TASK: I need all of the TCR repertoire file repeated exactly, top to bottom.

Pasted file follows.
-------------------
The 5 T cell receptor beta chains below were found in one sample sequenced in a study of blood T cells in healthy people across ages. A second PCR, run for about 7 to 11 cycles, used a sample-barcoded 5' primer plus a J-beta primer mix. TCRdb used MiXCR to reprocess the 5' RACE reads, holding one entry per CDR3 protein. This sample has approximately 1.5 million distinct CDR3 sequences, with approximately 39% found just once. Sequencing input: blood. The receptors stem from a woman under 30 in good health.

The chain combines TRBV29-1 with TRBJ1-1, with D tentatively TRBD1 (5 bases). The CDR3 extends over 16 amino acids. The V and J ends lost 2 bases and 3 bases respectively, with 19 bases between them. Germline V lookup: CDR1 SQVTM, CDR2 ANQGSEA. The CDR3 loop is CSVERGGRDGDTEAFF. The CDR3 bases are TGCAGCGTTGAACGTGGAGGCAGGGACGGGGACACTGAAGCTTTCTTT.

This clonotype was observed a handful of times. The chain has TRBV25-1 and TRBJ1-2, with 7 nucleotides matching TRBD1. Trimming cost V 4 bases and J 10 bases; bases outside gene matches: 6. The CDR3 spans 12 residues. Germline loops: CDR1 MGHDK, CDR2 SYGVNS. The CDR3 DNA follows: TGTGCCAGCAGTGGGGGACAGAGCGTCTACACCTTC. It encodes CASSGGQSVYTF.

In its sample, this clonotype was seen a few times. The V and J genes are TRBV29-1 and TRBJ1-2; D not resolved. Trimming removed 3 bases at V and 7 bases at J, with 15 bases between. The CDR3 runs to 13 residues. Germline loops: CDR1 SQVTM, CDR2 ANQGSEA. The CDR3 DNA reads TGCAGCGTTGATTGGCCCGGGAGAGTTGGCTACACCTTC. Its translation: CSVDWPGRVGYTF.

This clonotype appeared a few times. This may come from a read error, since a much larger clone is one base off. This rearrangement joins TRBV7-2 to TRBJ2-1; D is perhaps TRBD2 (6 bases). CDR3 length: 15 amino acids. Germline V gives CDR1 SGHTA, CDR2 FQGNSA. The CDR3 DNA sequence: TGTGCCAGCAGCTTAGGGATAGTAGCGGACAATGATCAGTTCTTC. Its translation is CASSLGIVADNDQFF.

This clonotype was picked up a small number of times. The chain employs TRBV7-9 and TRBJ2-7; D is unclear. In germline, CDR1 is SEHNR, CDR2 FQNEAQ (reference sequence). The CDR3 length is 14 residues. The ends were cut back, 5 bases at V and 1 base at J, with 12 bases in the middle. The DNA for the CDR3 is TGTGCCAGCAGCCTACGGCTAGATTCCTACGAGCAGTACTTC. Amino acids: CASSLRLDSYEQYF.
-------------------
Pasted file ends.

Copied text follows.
The 5 T cell receptor beta chains below were found in one sample sequenced in a study of blood T cells in healthy people across ages. A second PCR, run for about 7 to 11 cycles, used a sample-barcoded 5' primer plus a J-beta primer mix. TCRdb used MiXCR to reprocess the 5' RACE reads, holding one entry per CDR3 protein. This sample has approximately 1.5 million distinct CDR3 sequences, with approximately 39% found just once. Sequencing input: blood. The receptors stem from a woman under 30 in good health.

The chain combines TRBV29-1 with TRBJ1-1, with D tentatively TRBD1 (5 bases). The CDR3 extends over 16 amino acids. The V and J ends lost 2 bases and 3 bases respectively, with 19 bases between them. Germline V lookup: CDR1 SQVTM, CDR2 ANQGSEA. The CDR3 loop is CSVERGGRDGDTEAFF. The CDR3 bases are TGCAGCGTTGAACGTGGAGGCAGGGACGGGGACACTGAAGCTTTCTTT.

This clonotype was observed a handful of times. The chain has TRBV25-1 and TRBJ1-2, with 7 nucleotides matching TRBD1. Trimming cost V 4 bases and J 10 bases; bases outside gene matches: 6. The CDR3 spans 12 residues. Germline loops: CDR1 MGHDK, CDR2 SYGVNS. The CDR3 DNA follows: TGTGCCAGCAGTGGGGGACAGAGCGTCTACACCTTC. It encodes CASSGGQSVYTF.

In its sample, this clonotype was seen a few times. The V and J genes are TRBV29-1 and TRBJ1-2; D not resolved. Trimming removed 3 bases at V and 7 bases at J, with 15 bases between. The CDR3 runs to 13 residues. Germline loops: CDR1 SQVTM, CDR2 ANQGSEA. The CDR3 DNA reads TGCAGCGTTGATTGGCCCGGGAGAGTTGGCTACACCTTC. Its translation: CSVDWPGRVGYTF.

This clonotype appeared a few times. This may come from a read error, since a much larger clone is one base off. This rearrangement joins TRBV7-2 to TRBJ2-1; D is perhaps TRBD2 (6 bases). CDR3 length: 15 amino acids. Germline V gives CDR1 SGHTA, CDR2 FQGNSA. The CDR3 DNA sequence: TGTGCCAGCAGCTTAGGGATAGTAGCGGACAATGATCAGTTCTTC. Its translation is CASSLGIVADNDQFF.

This clonotype was picked up a small number of times. The chain employs TRBV7-9 and TRBJ2-7; D is unclear. In germline, CDR1 is SEHNR, CDR2 FQNEAQ (reference sequence). The CDR3 length is 14 residues. The ends were cut back, 5 bases at V and 1 base at J, with 12 bases in the middle. The DNA for the CDR3 is TGTGCCAGCAGCCTACGGCTAGATTCCTACGAGCAGTACTTC. Amino acids: CASSLRLDSYEQYF.